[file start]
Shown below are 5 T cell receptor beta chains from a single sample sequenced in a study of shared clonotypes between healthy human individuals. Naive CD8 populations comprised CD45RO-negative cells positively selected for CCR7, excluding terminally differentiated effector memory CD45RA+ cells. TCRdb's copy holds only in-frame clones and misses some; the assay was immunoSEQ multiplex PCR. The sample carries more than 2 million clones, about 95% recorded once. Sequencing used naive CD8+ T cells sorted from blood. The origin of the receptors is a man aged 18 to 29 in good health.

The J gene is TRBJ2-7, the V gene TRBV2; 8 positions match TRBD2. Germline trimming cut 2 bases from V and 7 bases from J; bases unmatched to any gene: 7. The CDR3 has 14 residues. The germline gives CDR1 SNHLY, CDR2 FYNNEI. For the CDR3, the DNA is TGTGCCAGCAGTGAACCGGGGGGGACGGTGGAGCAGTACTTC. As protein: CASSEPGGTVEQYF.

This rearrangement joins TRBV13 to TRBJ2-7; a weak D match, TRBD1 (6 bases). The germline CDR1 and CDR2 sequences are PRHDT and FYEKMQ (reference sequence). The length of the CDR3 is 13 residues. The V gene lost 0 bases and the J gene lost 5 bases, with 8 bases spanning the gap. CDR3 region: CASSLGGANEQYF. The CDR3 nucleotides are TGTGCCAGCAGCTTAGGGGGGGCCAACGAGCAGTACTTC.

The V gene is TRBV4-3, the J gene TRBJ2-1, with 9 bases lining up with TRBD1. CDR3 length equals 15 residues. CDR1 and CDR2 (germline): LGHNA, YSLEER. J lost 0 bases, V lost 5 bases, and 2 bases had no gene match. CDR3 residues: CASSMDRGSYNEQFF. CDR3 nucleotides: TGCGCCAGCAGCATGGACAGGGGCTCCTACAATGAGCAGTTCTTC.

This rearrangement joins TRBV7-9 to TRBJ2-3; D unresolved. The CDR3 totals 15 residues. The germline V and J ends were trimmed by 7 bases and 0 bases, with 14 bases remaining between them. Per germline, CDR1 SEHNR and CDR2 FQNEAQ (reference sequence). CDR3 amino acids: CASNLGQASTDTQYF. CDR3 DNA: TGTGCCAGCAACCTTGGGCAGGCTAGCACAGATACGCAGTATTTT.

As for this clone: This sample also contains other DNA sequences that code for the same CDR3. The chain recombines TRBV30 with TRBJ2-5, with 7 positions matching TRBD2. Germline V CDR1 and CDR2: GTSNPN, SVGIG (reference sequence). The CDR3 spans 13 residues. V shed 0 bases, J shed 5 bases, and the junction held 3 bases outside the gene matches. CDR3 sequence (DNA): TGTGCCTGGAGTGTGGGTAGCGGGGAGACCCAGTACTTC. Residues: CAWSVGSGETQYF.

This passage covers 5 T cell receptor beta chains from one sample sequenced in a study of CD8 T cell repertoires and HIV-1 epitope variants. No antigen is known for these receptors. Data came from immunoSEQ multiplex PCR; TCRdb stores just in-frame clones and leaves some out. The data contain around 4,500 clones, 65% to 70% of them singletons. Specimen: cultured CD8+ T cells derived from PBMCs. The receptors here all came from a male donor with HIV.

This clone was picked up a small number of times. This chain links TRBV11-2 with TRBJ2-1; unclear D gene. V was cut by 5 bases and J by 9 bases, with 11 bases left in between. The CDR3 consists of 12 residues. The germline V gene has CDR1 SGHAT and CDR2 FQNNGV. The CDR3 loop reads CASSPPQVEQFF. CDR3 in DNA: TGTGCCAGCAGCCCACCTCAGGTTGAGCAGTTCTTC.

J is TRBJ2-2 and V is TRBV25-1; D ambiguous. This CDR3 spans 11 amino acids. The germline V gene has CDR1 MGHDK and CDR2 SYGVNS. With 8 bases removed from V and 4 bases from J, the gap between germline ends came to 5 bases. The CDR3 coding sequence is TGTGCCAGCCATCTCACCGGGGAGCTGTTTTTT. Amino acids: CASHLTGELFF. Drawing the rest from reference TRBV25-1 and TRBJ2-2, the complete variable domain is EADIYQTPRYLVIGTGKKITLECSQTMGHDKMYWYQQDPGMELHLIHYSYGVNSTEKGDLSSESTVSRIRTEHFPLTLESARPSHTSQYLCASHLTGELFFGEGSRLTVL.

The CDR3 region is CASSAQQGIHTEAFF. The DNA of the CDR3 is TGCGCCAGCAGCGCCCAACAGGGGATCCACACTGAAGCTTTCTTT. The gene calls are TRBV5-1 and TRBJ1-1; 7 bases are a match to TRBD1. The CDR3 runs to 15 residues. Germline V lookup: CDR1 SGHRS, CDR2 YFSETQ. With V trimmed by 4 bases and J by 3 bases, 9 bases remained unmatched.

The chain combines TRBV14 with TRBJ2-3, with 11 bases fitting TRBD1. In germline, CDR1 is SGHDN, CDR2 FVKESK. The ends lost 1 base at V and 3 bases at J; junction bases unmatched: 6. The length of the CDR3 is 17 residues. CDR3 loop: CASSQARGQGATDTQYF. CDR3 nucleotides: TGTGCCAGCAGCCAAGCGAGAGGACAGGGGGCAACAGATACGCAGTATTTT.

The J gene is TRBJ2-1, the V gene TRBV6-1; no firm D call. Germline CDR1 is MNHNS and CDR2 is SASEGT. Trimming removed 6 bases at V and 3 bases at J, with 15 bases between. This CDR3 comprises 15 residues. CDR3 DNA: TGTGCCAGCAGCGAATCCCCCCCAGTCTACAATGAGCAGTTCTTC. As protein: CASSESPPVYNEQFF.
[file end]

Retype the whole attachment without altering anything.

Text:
Shown below are 5 T cell receptor beta chains from a single sample sequenced in a study of shared clonotypes between healthy human individuals. Naive CD8 populations comprised CD45RO-negative cells positively selected for CCR7, excluding terminally differentiated effector memory CD45RA+ cells. TCRdb's copy holds only in-frame clones and misses some; the assay was immunoSEQ multiplex PCR. The sample carries more than 2 million clones, about 95% recorded once. Sequencing used naive CD8+ T cells sorted from blood. The origin of the receptors is a man aged 18 to 29 in good health.

The J gene is TRBJ2-7, the V gene TRBV2; 8 positions match TRBD2. Germline trimming cut 2 bases from V and 7 bases from J; bases unmatched to any gene: 7. The CDR3 has 14 residues. The germline gives CDR1 SNHLY, CDR2 FYNNEI. For the CDR3, the DNA is TGTGCCAGCAGTGAACCGGGGGGGACGGTGGAGCAGTACTTC. As protein: CASSEPGGTVEQYF.

This rearrangement joins TRBV13 to TRBJ2-7; a weak D match, TRBD1 (6 bases). The germline CDR1 and CDR2 sequences are PRHDT and FYEKMQ (reference sequence). The length of the CDR3 is 13 residues. The V gene lost 0 bases and the J gene lost 5 bases, with 8 bases spanning the gap. CDR3 region: CASSLGGANEQYF. The CDR3 nucleotides are TGTGCCAGCAGCTTAGGGGGGGCCAACGAGCAGTACTTC.

The V gene is TRBV4-3, the J gene TRBJ2-1, with 9 bases lining up with TRBD1. CDR3 length equals 15 residues. CDR1 and CDR2 (germline): LGHNA, YSLEER. J lost 0 bases, V lost 5 bases, and 2 bases had no gene match. CDR3 residues: CASSMDRGSYNEQFF. CDR3 nucleotides: TGCGCCAGCAGCATGGACAGGGGCTCCTACAATGAGCAGTTCTTC.

This rearrangement joins TRBV7-9 to TRBJ2-3; D unresolved. The CDR3 totals 15 residues. The germline V and J ends were trimmed by 7 bases and 0 bases, with 14 bases remaining between them. Per germline, CDR1 SEHNR and CDR2 FQNEAQ (reference sequence). CDR3 amino acids: CASNLGQASTDTQYF. CDR3 DNA: TGTGCCAGCAACCTTGGGCAGGCTAGCACAGATACGCAGTATTTT.

As for this clone: This sample also contains other DNA sequences that code for the same CDR3. The chain recombines TRBV30 with TRBJ2-5, with 7 positions matching TRBD2. Germline V CDR1 and CDR2: GTSNPN, SVGIG (reference sequence). The CDR3 spans 13 residues. V shed 0 bases, J shed 5 bases, and the junction held 3 bases outside the gene matches. CDR3 sequence (DNA): TGTGCCTGGAGTGTGGGTAGCGGGGAGACCCAGTACTTC. Residues: CAWSVGSGETQYF.

This passage covers 5 T cell receptor beta chains from one sample sequenced in a study of CD8 T cell repertoires and HIV-1 epitope variants. No antigen is known for these receptors. Data came from immunoSEQ multiplex PCR; TCRdb stores just in-frame clones and leaves some out. The data contain around 4,500 clones, 65% to 70% of them singletons. Specimen: cultured CD8+ T cells derived from PBMCs. The receptors here all came from a male donor with HIV.

This clone was picked up a small number of times. This chain links TRBV11-2 with TRBJ2-1; unclear D gene. V was cut by 5 bases and J by 9 bases, with 11 bases left in between. The CDR3 consists of 12 residues. The germline V gene has CDR1 SGHAT and CDR2 FQNNGV. The CDR3 loop reads CASSPPQVEQFF. CDR3 in DNA: TGTGCCAGCAGCCCACCTCAGGTTGAGCAGTTCTTC.

J is TRBJ2-2 and V is TRBV25-1; D ambiguous. This CDR3 spans 11 amino acids. The germline V gene has CDR1 MGHDK and CDR2 SYGVNS. With 8 bases removed from V and 4 bases from J, the gap between germline ends came to 5 bases. The CDR3 coding sequence is TGTGCCAGCCATCTCACCGGGGAGCTGTTTTTT. Amino acids: CASHLTGELFF. Drawing the rest from reference TRBV25-1 and TRBJ2-2, the complete variable domain is EADIYQTPRYLVIGTGKKITLECSQTMGHDKMYWYQQDPGMELHLIHYSYGVNSTEKGDLSSESTVSRIRTEHFPLTLESARPSHTSQYLCASHLTGELFFGEGSRLTVL.

The CDR3 region is CASSAQQGIHTEAFF. The DNA of the CDR3 is TGCGCCAGCAGCGCCCAACAGGGGATCCACACTGAAGCTTTCTTT. The gene calls are TRBV5-1 and TRBJ1-1; 7 bases are a match to TRBD1. The CDR3 runs to 15 residues. Germline V lookup: CDR1 SGHRS, CDR2 YFSETQ. With V trimmed by 4 bases and J by 3 bases, 9 bases remained unmatched.

The chain combines TRBV14 with TRBJ2-3, with 11 bases fitting TRBD1. In germline, CDR1 is SGHDN, CDR2 FVKESK. The ends lost 1 base at V and 3 bases at J; junction bases unmatched: 6. The length of the CDR3 is 17 residues. CDR3 loop: CASSQARGQGATDTQYF. CDR3 nucleotides: TGTGCCAGCAGCCAAGCGAGAGGACAGGGGGCAACAGATACGCAGTATTTT.

The J gene is TRBJ2-1, the V gene TRBV6-1; no firm D call. Germline CDR1 is MNHNS and CDR2 is SASEGT. Trimming removed 6 bases at V and 3 bases at J, with 15 bases between. This CDR3 comprises 15 residues. CDR3 DNA: TGTGCCAGCAGCGAATCCCCCCCAGTCTACAATGAGCAGTTCTTC. As protein: CASSESPPVYNEQFF.